There is a new report out showing that teflon now counts as a carcinogen.  An independent scientific review panel has advised the EPA that perfluorooctanoic acid and its salts are potential human carcinogens, a much stronger conclusion than the EPA’s.  The EPA reported that there was only suggestive evidence that teflon was related to cancer based on animal models.

response and more after the break
The company that makes perfluorooctanoic acid, DuPont, immediately stated that it would remove it from all commercial products and find an acceptable alternative.  

Yeah, just kidding.

“We disagree with the panel’s recommendation on the cancer classification, and we continue to support the EPA’s draft risk assessment,” said Robert Rickard, director of health and environmental sciences for DuPont.

“This reflects recommended classification; what’s more important is risk, and we are confident that PFOA does not pose a cancer risk to the general public,” added Rickard, who said the carcinogenicity classification was based on animal data and does not reflect data from human studies.

After all, we all know that animal studies are in no way related to human health.  That’s why we perform them, so that we can find out about what harms little animals.  Who cares about humans, we’re really interested in saving the Mus musculus from suffering.

We can trust the EPA now because of the change in leadership, that’s what a Washington Post story said about Stephen L. Johnson following his appointment announcement.  Mr. Johnson has a B.A. in Biology from Taylor University in Indiana and an M.S. in Pathology from George Washington University, Washington, DC.  His science career, as highlighted in his biography includes being part of the EPA for 24 years. He was Assistant Administrator of EPA’s Office of Prevention, Pesticides, and Toxic Substances (OPPTS) from June 2001 to July 2003. The OPPTS office has responsibility for implementing the nation’s pesticide, toxic substances, and pollution prevention laws.  It is ironic that Bush loosened regulations on dumping these very chemicals during Johnson’s term in office.  As a career scientist, one might expect him to disagree with this practice.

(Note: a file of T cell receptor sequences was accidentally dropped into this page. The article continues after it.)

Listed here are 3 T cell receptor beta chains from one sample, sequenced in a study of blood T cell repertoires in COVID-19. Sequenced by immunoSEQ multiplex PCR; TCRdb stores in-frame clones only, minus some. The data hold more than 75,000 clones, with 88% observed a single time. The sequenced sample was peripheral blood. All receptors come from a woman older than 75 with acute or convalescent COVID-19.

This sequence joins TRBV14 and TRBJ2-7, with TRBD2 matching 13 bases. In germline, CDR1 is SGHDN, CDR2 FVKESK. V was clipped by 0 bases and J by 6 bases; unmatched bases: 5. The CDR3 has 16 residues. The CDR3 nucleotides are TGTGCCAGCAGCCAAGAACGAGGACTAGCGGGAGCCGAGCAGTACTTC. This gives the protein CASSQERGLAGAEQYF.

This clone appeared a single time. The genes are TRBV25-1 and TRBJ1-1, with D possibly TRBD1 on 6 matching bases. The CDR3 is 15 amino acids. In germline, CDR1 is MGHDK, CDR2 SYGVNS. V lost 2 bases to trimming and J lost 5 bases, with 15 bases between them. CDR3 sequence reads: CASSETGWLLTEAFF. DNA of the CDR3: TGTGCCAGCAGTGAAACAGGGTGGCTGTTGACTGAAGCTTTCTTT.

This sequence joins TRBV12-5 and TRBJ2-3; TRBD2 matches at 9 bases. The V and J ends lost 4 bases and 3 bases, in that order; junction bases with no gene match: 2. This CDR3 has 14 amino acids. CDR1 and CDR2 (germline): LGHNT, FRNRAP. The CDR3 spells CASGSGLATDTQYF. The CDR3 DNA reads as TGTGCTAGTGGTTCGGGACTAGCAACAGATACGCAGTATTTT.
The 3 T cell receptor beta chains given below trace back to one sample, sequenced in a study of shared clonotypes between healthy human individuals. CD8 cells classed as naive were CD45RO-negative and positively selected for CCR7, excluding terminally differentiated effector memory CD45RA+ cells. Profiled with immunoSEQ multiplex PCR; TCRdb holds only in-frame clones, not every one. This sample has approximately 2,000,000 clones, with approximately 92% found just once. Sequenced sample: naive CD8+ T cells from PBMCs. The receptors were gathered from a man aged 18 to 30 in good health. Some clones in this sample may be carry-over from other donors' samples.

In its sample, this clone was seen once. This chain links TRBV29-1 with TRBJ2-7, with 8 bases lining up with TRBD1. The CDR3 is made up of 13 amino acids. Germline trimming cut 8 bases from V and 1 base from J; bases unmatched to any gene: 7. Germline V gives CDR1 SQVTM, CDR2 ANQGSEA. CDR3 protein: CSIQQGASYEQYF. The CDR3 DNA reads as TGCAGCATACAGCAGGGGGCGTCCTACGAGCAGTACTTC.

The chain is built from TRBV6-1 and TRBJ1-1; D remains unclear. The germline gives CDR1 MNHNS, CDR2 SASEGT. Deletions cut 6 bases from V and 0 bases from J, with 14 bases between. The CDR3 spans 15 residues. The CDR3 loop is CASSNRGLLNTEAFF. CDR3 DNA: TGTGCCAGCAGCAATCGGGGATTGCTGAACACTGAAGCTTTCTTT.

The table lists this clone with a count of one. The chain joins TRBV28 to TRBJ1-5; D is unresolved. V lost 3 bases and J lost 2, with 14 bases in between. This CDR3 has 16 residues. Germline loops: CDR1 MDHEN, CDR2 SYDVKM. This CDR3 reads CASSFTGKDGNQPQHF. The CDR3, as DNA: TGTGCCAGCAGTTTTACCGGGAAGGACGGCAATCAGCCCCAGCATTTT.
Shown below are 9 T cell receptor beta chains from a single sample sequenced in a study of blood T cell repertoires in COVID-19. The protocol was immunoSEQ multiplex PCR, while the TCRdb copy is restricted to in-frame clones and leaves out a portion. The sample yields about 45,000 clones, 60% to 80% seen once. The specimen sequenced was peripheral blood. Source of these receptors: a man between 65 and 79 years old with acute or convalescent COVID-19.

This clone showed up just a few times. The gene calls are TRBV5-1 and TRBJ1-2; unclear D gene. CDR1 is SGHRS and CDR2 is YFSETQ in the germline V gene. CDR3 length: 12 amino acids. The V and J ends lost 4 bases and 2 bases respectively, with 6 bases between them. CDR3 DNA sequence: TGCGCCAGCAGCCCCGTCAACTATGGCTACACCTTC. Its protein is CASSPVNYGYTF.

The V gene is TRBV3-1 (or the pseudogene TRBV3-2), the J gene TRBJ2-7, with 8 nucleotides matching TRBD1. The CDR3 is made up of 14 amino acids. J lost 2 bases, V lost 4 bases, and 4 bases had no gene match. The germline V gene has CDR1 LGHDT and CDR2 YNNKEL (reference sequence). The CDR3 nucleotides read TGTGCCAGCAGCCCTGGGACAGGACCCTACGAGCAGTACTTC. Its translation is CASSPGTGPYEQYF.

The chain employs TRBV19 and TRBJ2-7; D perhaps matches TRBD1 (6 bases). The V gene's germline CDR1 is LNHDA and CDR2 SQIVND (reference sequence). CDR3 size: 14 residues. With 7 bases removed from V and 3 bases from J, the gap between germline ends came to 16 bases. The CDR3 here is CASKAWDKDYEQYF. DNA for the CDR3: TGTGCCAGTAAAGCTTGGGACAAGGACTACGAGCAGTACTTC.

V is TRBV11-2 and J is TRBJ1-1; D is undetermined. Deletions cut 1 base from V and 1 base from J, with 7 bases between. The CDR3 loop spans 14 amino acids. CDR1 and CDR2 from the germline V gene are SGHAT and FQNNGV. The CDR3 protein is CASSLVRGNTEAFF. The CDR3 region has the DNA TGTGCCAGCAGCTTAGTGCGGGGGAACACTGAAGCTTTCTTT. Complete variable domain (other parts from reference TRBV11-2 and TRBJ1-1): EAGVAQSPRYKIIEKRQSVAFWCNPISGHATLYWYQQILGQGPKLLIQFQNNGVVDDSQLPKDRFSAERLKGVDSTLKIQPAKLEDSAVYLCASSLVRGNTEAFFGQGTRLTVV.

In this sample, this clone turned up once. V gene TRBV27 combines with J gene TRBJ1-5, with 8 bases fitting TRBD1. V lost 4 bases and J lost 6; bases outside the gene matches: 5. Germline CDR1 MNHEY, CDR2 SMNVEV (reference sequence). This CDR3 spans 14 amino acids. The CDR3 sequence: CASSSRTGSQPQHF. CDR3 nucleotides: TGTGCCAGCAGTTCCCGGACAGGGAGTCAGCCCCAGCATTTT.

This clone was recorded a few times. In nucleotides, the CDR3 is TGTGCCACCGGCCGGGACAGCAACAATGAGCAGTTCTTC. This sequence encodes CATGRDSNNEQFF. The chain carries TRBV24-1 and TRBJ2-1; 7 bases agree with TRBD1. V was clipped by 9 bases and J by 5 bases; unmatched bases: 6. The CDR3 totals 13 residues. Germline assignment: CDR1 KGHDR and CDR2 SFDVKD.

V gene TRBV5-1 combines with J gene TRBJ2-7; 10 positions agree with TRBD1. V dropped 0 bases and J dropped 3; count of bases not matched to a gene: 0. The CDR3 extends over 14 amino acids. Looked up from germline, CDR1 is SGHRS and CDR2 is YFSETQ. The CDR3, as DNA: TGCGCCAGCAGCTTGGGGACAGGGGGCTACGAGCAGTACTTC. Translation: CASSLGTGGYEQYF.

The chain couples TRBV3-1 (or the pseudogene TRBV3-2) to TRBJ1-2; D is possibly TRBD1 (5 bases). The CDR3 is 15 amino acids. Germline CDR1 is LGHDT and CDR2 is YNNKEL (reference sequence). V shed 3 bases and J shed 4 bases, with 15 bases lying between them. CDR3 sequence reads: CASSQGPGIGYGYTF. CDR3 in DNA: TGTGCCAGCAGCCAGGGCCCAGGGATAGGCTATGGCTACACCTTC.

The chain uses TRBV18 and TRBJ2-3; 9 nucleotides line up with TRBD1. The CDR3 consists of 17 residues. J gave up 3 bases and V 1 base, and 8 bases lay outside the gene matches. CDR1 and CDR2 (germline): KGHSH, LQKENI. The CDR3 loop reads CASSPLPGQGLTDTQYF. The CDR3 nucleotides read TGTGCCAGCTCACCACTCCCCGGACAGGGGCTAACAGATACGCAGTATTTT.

Environmental Protection Agency Administrator Stephen Johnson proposed changes to the Toxics Release Inventory Program (TRI) in October 2005 that would significantly decrease the information that the public and state and local officials have about harmful chemicals released into New Jersey’s water, air, and land.

The EPA is now headed by a career scientist, whose first priority is to the good of mankind and not to politics.

Nah, not really.

Bush said Johnson would balance environmental concerns with economic imperatives: “His immediate task is to work with Congress to pass my Clear Skies initiative. . . . Congress needs to get it to my desk this year.”

Clear Skies Initiative – Bad for the Environment, Bad For People, Good for Corporations

February 6, 2006 – President Bush’s 2007 budget for the Environmental Protection Agency reflects the need for spending restraint while accelerating environmental protection, maintaining economic competitiveness and strengthening homeland defenses.

EPA shares in the responsibility of being good stewards of our nation’s environment, and good stewards of our nation’s tax dollars,” said EPA Administrator Stephen L. Johnson. “This budget fulfills every presidential environmental commitment and maintains the goals laid out in EPA’s Strategic Plan, while spending less.”

I’m sure that’s true, it’s not hard to fulfill the environmental commitments of a President that pulled out of Kyoto, eased restrictions on dumping arsenic and mercury, and doesn’t believe in global warming.  The FY2006 budget is smaller for EPA and includes The president’s budget requested $184 million for EPA Homeland Security efforts, an increase of $55 million over the FY 2006 enacted budget. So, that means that $55 million in EPA funding for other things is effectively gone.

As the day rolls on I will try to find out what programs are being cut under the EPA budget, this should be fun.

Back to the Fried Eggs.  In effect, we have a lackey agency saying that teflon is okey-dokey and a panel of Ph.D. experts convened by the lackey agency saying Uh-uh!  So, who would you trust?  The guys that think dumping MORE chemicals leads to clean skies, or the fellas that can convert Moles into grams?  I used to be able to do that, where is my factor label conversion?

Buy an iron skillet.  

They are cool, they are good for  you,

Cooking foods in iron skillets or steel cookware may improve iron content of foods. Interestingly, because dried peaches and raisins are prepared in iron pans, these fruits contain more iron than their fresh not verified

they are a good weapon if you ever get into a Ninja death match in your kitchen,

and some of them are still made right here in the good old U.S.A.

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